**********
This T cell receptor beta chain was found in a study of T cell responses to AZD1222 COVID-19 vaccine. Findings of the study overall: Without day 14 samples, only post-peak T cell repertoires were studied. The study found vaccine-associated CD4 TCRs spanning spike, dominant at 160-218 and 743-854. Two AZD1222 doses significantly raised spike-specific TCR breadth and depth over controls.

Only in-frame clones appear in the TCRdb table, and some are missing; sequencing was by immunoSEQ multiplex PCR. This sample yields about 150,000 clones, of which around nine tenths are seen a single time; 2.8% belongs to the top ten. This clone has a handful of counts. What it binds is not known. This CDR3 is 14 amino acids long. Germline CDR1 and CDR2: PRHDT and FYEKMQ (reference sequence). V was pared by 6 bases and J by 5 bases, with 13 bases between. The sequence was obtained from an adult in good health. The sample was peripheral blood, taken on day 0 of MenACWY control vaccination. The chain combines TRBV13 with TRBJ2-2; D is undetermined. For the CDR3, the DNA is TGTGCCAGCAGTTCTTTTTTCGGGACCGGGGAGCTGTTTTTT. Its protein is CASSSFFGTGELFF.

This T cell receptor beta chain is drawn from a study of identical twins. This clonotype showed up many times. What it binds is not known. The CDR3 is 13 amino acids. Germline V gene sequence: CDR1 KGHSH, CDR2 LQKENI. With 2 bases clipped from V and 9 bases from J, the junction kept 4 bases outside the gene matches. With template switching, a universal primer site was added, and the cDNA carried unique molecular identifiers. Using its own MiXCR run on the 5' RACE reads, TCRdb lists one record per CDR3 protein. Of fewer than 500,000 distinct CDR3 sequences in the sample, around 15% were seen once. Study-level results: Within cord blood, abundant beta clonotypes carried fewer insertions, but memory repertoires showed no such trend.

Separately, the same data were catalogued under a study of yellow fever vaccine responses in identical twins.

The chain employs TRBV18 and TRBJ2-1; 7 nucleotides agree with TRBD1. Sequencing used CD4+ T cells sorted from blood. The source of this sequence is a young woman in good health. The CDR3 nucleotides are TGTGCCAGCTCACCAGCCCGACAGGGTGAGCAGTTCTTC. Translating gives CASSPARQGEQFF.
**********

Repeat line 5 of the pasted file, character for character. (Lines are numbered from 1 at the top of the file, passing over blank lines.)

The chain employs TRBV18 and TRBJ2-1; 7 nucleotides agree with TRBD1. Sequencing used CD4+ T cells sorted from blood. The source of this sequence is a young woman in good health. The CDR3 nucleotides are TGTGCCAGCTCACCAGCCCGACAGGGTGAGCAGTTCTTC. Translating gives CASSPARQGEQFF.